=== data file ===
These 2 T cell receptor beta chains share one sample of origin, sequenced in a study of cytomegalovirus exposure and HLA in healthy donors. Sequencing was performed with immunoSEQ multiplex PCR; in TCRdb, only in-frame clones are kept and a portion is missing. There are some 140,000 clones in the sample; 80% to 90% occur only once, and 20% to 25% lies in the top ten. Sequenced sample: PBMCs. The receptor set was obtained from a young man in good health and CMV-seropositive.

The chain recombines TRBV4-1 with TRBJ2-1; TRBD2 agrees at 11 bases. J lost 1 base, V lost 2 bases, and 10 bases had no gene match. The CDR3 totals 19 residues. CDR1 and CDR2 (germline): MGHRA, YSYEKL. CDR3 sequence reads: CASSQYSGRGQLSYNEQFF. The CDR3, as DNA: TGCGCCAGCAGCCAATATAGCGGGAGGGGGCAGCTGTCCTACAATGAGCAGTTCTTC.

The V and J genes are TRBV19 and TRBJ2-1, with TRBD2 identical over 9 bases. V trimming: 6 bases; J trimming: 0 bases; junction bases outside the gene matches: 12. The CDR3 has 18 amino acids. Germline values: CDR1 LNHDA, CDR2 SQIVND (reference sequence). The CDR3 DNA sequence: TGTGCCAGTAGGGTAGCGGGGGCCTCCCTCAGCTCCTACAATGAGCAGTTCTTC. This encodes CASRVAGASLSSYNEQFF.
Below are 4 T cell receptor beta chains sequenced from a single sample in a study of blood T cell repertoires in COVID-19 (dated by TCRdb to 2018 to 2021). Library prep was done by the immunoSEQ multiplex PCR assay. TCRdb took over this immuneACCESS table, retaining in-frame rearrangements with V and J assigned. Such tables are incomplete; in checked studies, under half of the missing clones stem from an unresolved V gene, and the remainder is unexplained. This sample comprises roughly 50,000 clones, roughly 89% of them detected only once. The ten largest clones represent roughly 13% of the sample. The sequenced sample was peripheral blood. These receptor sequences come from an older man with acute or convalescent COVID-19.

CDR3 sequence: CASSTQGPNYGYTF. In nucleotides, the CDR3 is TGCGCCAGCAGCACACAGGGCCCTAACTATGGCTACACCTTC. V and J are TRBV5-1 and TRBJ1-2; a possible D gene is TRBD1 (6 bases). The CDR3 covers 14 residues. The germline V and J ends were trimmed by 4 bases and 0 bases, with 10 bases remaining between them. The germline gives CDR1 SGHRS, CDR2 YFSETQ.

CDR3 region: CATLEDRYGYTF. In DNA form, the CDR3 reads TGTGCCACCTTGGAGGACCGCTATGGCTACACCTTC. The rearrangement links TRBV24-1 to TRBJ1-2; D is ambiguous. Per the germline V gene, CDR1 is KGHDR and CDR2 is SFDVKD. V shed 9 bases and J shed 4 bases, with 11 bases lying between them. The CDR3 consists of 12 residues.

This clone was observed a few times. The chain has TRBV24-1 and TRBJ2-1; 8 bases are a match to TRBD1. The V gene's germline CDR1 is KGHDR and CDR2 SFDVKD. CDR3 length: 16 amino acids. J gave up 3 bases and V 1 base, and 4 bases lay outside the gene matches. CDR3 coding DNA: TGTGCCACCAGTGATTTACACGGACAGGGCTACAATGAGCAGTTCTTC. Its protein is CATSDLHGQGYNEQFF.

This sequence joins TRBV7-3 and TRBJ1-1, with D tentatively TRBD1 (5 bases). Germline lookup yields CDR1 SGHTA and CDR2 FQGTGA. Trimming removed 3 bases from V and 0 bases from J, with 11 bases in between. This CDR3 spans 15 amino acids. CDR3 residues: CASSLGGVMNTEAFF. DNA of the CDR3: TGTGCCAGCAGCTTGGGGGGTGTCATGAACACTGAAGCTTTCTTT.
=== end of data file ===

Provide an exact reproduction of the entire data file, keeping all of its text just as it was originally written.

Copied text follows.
These 2 T cell receptor beta chains share one sample of origin, sequenced in a study of cytomegalovirus exposure and HLA in healthy donors. Sequencing was performed with immunoSEQ multiplex PCR; in TCRdb, only in-frame clones are kept and a portion is missing. There are some 140,000 clones in the sample; 80% to 90% occur only once, and 20% to 25% lies in the top ten. Sequenced sample: PBMCs. The receptor set was obtained from a young man in good health and CMV-seropositive.

The chain recombines TRBV4-1 with TRBJ2-1; TRBD2 agrees at 11 bases. J lost 1 base, V lost 2 bases, and 10 bases had no gene match. The CDR3 totals 19 residues. CDR1 and CDR2 (germline): MGHRA, YSYEKL. CDR3 sequence reads: CASSQYSGRGQLSYNEQFF. The CDR3, as DNA: TGCGCCAGCAGCCAATATAGCGGGAGGGGGCAGCTGTCCTACAATGAGCAGTTCTTC.

The V and J genes are TRBV19 and TRBJ2-1, with TRBD2 identical over 9 bases. V trimming: 6 bases; J trimming: 0 bases; junction bases outside the gene matches: 12. The CDR3 has 18 amino acids. Germline values: CDR1 LNHDA, CDR2 SQIVND (reference sequence). The CDR3 DNA sequence: TGTGCCAGTAGGGTAGCGGGGGCCTCCCTCAGCTCCTACAATGAGCAGTTCTTC. This encodes CASRVAGASLSSYNEQFF.
Below are 4 T cell receptor beta chains sequenced from a single sample in a study of blood T cell repertoires in COVID-19 (dated by TCRdb to 2018 to 2021). Library prep was done by the immunoSEQ multiplex PCR assay. TCRdb took over this immuneACCESS table, retaining in-frame rearrangements with V and J assigned. Such tables are incomplete; in checked studies, under half of the missing clones stem from an unresolved V gene, and the remainder is unexplained. This sample comprises roughly 50,000 clones, roughly 89% of them detected only once. The ten largest clones represent roughly 13% of the sample. The sequenced sample was peripheral blood. These receptor sequences come from an older man with acute or convalescent COVID-19.

CDR3 sequence: CASSTQGPNYGYTF. In nucleotides, the CDR3 is TGCGCCAGCAGCACACAGGGCCCTAACTATGGCTACACCTTC. V and J are TRBV5-1 and TRBJ1-2; a possible D gene is TRBD1 (6 bases). The CDR3 covers 14 residues. The germline V and J ends were trimmed by 4 bases and 0 bases, with 10 bases remaining between them. The germline gives CDR1 SGHRS, CDR2 YFSETQ.

CDR3 region: CATLEDRYGYTF. In DNA form, the CDR3 reads TGTGCCACCTTGGAGGACCGCTATGGCTACACCTTC. The rearrangement links TRBV24-1 to TRBJ1-2; D is ambiguous. Per the germline V gene, CDR1 is KGHDR and CDR2 is SFDVKD. V shed 9 bases and J shed 4 bases, with 11 bases lying between them. The CDR3 consists of 12 residues.

This clone was observed a few times. The chain has TRBV24-1 and TRBJ2-1; 8 bases are a match to TRBD1. The V gene's germline CDR1 is KGHDR and CDR2 SFDVKD. CDR3 length: 16 amino acids. J gave up 3 bases and V 1 base, and 4 bases lay outside the gene matches. CDR3 coding DNA: TGTGCCACCAGTGATTTACACGGACAGGGCTACAATGAGCAGTTCTTC. Its protein is CATSDLHGQGYNEQFF.

This sequence joins TRBV7-3 and TRBJ1-1, with D tentatively TRBD1 (5 bases). Germline lookup yields CDR1 SGHTA and CDR2 FQGTGA. Trimming removed 3 bases from V and 0 bases from J, with 11 bases in between. This CDR3 spans 15 amino acids. CDR3 residues: CASSLGGVMNTEAFF. DNA of the CDR3: TGTGCCAGCAGCTTGGGGGGTGTCATGAACACTGAAGCTTTCTTT.